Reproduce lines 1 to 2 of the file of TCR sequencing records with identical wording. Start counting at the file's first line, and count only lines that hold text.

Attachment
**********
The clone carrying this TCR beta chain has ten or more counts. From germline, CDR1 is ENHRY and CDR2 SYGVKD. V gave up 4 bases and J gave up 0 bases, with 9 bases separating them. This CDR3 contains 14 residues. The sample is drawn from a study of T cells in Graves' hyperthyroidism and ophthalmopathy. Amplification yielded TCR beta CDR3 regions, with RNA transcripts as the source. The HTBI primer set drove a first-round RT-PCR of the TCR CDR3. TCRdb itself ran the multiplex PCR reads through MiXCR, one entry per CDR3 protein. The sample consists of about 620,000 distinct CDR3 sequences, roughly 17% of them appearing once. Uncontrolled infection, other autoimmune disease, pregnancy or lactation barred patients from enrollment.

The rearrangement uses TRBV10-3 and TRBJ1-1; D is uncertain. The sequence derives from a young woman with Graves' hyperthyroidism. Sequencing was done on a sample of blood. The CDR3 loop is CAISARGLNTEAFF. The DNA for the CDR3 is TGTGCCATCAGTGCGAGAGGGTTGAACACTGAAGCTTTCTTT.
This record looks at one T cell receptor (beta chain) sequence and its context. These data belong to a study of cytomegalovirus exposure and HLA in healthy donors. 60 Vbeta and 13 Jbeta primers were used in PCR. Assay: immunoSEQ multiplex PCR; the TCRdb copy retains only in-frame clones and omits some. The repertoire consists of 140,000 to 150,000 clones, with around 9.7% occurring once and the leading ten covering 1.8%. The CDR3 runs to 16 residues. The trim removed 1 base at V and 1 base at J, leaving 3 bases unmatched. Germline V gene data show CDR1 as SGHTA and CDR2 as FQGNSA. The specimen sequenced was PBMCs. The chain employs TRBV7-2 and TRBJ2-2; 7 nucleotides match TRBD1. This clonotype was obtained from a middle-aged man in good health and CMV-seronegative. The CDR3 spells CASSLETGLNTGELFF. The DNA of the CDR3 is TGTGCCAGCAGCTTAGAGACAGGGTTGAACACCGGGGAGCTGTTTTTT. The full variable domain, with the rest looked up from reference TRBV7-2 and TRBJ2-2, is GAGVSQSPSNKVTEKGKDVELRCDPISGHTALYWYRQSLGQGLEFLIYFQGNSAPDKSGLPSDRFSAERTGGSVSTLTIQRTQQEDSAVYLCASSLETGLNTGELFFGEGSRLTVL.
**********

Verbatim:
The clone carrying this TCR beta chain has ten or more counts. From germline, CDR1 is ENHRY and CDR2 SYGVKD. V gave up 4 bases and J gave up 0 bases, with 9 bases separating them. This CDR3 contains 14 residues. The sample is drawn from a study of T cells in Graves' hyperthyroidism and ophthalmopathy. Amplification yielded TCR beta CDR3 regions, with RNA transcripts as the source. The HTBI primer set drove a first-round RT-PCR of the TCR CDR3. TCRdb itself ran the multiplex PCR reads through MiXCR, one entry per CDR3 protein. The sample consists of about 620,000 distinct CDR3 sequences, roughly 17% of them appearing once. Uncontrolled infection, other autoimmune disease, pregnancy or lactation barred patients from enrollment.

The rearrangement uses TRBV10-3 and TRBJ1-1; D is uncertain. The sequence derives from a young woman with Graves' hyperthyroidism. Sequencing was done on a sample of blood. The CDR3 loop is CAISARGLNTEAFF. The DNA for the CDR3 is TGTGCCATCAGTGCGAGAGGGTTGAACACTGAAGCTTTCTTT.